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Biosolids Master Plan

We are developing a Biosolids Master Plan (BMP) that will determine how we will manage our biosolids in an environmentally sound, sustainable and cost-effective manner, while meeting Provincial regulations.

The Biosolids Master Plan was submitted to the Province in September 2014 and the letter of approval was received by the City in March 2016. A copy of the Biosolids Master Plan, the Annual Progress Reports and the letter of approval can be found on the Manitoba Sustainable Development (formerly named Manitoba Conservation and Water Stewardship) website.

The City is exploring multiple beneficial reuse strategies for maximum flexibility and robustness.

The City started a two-year biosolids compost pilot on May 4, 2015 with a portion of the biosolids.

The City is exploring land application as a sustainable reuse strategy for a portion of the biosolids. A Request for Information (RFI) was posted on our procurement website in December 2015 to determine the details for a land application contract and the strategy for biosolids storage. RFI submissions were received in February 2016 and reviewed by the City. The City met with the Province in April 2016 to discuss options for the land application program. The Request for Proposal (RFP) for land application was posted on our procurement website in August 2016 and the contract was awarded in December 2016. The land application program includes public engagement, applying for an environmental licence from the Province and a pilot project to apply 5,000 wet tonnes of biosolids to local farmland.

Moving forward the City will implement thermal hydrolysis pretreatment to reduce the quantity and to enhance the quality of the biosolids. This will be done as part of the NEWPCC BNR upgrade. Further details can be found in the RFP for the NEWPCC project

Background

Biosolids, more commonly called sewage sludge, is the nutrient-rich end-product of sewage treatment. It contains significant quantities of organic nitrogen and phosphorus, as well as trace amounts of minerals that are beneficial for plant growth. Biosolids also contain metals and other material that are quite often limited by regulation or licence.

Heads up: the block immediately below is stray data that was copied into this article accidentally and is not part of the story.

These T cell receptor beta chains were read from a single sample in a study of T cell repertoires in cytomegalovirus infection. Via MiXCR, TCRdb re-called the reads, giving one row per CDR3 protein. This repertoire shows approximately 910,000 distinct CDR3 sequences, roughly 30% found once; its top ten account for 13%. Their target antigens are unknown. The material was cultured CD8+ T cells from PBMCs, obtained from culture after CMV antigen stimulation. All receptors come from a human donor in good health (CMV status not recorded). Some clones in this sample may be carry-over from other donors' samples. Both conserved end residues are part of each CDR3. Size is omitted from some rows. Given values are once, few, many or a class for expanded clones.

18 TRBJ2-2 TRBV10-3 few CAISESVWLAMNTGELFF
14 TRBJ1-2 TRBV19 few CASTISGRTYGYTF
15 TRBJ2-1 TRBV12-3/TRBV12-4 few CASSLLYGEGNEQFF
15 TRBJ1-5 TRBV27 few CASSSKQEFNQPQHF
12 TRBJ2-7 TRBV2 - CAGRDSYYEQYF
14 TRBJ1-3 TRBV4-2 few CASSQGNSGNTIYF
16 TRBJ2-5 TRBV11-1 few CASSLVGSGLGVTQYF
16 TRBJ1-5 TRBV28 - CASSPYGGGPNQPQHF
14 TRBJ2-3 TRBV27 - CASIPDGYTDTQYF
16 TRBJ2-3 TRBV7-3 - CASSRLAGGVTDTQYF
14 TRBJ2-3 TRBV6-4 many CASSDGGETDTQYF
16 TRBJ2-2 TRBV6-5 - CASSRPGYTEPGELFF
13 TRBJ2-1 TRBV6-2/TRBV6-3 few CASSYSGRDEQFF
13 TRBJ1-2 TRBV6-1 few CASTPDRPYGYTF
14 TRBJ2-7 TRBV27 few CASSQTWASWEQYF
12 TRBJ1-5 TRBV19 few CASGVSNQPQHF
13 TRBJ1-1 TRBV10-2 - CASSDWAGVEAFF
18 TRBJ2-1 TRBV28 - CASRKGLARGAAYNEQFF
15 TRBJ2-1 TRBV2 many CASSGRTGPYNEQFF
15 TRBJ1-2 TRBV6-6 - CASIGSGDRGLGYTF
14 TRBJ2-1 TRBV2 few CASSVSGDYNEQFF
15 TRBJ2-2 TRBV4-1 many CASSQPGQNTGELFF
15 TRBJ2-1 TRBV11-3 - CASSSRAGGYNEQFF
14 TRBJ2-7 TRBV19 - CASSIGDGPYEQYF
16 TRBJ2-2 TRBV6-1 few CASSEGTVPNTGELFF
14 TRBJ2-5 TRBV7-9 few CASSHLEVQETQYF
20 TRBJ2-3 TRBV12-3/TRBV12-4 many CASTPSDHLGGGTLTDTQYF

At the sewage treatment plants, the solids are separated from the wastewater. These solids, which consist mainly of organic matter, are then treated and dewatered. At the end of the process, the solids become biosolids.

The City's three sewage treatment plants produced about 13,500 dry tonnes of biosolids in 2012. This is expected to increase to 23,000 dry tonnes by 2037.

Biosolids are provincially regulated, which includes production, transport, use (including beneficial use) and disposal.

Up until January 1, 2011, we would deliver, spread and incorporate a portion of our biosolids into agricultural land at no cost to landowners. The amount would vary depending on a number of factors (e.g., weather). For example, in 2010, we applied 48% of the biosolids on the land.

As a result of concerns about nutrient overloading in Lake Winnipeg, a Provincial regulation was enacted that prohibited the spreading of biosolids on land in winter, and decreased the loading rate of biosolids to farmland. Consequently, we have been landfilling biosolids at Brady Resource Management Facility (Brady Landfill).

We are also moving forward with a two-year, $7 million pilot program to compost biosolids at the Brady Resource Management Facility (Brady Landfill), which will be able to compost 20% of our biosolids. Depending on the results of the pilot, the composting option could be a long term solution for dealing with all or part of Winnipeg's biosolids.